The Effect of Crossrail on Property Prices Revisited

9th November 2015
Islay Robinson GROUP CEO

Islay Robinson

The Effect of Crossrail on Property Prices Revisited

Islay Robinson

With Transport for London finally beginning its consultation on Crossrail 2 this week, ‘the Crossrail factor’ is once again creating a buzz in the market. With the announcement of the route – from Cheshunt to Epsom, Chessington and Shepperton – comes renewed speculation about the potential effect of Crossrail on property prices around the new stations.

Stations connected by Crossrail 2 will include New Southgate, Wimbledon, Tottenham Hale, Hampton Wick and Twickenham. At the moment, average house prices in New Southgate are £415,000, 31% higher than the average across the rest of Enfield. The Wimbledon average stands at £500,000, 22% higher than for the rest of the borough. But it is a very different picture at the moment for other stations on the line: prices around Tottenham Hale are 29% lower than the borough average, and property in Hampton Wick is also a comparative steal at 22% lower than average. In fact, the majority of the areas on the Crossrail 2 route are currently much cheaper than the rest of their postcodes.

Is all that about to change? Land and Property Director Ian Lindsey has said he expects Crossrail to add in excess of £5 billion to property values across the route.

Crossrail 1 is generally acknowledged to have raised property prices around its stations-to-be. In some areas that is certainly true; house prices in Farringdon have risen to £305,000 over the postcode’s average. The area around Liverpool Street has seen similar jumps.

But for the rest of the route, it has not always been the case that the coming of Crossrail equals higher property prices. In 2004, when plans for the line were announced, prices in Chadwell Heath were £50,000 under the average for the area. Now, despite the imminent arrival of a Crossrail station, they have slipped further to more than £100,000 under average.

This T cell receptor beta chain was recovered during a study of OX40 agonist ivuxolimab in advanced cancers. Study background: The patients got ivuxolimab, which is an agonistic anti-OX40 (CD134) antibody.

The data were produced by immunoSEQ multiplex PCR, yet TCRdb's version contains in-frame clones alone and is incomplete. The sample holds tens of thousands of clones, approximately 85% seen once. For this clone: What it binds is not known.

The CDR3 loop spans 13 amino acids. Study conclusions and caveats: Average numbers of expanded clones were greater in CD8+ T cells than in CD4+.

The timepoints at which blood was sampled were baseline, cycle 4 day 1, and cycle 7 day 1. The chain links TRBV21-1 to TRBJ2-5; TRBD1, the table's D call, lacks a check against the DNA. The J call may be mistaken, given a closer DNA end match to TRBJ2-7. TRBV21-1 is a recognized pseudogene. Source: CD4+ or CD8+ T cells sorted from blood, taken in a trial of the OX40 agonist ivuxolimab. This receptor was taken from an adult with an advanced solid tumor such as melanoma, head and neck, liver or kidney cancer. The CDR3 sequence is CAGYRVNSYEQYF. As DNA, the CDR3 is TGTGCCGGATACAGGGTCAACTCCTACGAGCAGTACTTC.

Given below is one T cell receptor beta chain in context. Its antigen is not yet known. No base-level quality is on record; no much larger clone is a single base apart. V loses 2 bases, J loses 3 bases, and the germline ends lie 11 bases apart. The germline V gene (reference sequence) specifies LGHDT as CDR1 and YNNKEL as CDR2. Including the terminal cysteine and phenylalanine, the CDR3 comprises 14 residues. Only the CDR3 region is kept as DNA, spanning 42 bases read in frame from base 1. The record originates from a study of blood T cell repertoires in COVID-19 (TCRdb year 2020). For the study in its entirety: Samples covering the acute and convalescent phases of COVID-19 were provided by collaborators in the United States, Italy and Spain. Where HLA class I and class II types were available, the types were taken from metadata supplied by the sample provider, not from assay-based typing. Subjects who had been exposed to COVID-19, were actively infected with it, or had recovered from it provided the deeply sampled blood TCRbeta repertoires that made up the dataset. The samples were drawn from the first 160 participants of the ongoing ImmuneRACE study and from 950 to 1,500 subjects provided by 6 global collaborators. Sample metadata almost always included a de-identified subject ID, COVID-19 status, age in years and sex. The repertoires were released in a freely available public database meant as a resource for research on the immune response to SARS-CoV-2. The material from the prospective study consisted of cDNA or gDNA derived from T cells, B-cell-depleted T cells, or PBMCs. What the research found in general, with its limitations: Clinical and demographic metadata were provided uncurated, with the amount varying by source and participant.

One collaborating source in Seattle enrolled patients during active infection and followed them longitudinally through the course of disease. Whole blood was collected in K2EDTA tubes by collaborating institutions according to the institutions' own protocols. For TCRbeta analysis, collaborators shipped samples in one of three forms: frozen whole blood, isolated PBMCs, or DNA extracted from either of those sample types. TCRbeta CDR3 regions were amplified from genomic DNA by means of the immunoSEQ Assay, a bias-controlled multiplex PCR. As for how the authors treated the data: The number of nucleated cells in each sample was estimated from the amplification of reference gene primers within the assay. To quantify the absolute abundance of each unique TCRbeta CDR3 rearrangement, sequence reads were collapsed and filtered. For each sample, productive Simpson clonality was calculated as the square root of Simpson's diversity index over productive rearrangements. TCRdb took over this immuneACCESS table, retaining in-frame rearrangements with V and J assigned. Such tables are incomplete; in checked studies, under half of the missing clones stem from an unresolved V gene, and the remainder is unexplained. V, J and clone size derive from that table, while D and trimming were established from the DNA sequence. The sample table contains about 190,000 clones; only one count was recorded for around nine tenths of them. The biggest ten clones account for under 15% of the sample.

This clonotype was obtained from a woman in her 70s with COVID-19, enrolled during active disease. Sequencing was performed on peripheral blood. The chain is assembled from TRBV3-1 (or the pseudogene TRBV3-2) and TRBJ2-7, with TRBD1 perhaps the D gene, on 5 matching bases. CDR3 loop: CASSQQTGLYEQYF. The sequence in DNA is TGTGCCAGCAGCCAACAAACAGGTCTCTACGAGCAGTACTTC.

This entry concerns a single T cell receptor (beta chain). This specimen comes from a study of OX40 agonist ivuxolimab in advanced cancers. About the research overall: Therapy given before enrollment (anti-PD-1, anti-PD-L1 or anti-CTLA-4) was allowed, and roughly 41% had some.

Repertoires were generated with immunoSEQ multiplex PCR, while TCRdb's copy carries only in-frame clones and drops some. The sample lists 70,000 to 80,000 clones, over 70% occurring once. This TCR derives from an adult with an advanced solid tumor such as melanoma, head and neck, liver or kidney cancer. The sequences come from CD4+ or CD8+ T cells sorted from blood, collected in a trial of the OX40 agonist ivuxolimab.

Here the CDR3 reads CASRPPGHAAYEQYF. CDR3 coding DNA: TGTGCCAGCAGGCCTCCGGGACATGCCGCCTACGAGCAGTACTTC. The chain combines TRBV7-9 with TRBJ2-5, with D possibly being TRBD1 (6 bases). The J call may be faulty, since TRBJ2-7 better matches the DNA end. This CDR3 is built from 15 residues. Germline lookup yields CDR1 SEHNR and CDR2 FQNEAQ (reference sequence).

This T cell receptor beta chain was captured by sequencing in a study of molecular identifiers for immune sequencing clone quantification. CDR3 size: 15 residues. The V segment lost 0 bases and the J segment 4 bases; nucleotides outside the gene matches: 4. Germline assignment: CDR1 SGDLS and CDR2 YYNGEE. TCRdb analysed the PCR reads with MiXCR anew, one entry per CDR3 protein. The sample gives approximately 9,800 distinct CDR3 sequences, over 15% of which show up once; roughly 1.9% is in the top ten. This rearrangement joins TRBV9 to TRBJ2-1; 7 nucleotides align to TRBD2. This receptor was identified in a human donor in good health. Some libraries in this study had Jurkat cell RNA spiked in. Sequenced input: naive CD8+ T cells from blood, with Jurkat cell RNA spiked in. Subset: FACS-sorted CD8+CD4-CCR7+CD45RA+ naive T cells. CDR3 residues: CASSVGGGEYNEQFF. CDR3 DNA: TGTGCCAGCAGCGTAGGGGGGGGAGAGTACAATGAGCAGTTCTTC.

Whatever the experts have predicted, actual data paints a slightly muddled picture of the effect of Crossrail on property prices. But if you own or have in the past few years bought a property along either of the Crossrail routes, you should be feeling well satisfied.

That seems to be particularly true of areas in Zones 1-3. Whitechapel and Ealing have both been tipped as up and coming property hotspots, with recent figures suggesting that prices in Ealing will rise by almost 50% by 2020. These areas are currently close enough for a reasonable commute but much more affordable than central London. People who live there are about to see their journey times into the city slashed. Woolwich to Bond Street, for instance, will be an oft-quoted 20 minutes.

It is not just the arrival of the stations themselves but the development of the surrounding areas which is so exciting. The railway is arguably how London grew in the first place, and its expansion has always meant regeneration above ground as well as below. Smart investors will be keeping a close eye on the Crossrail factor as the market responds to TfL’s latest consultations.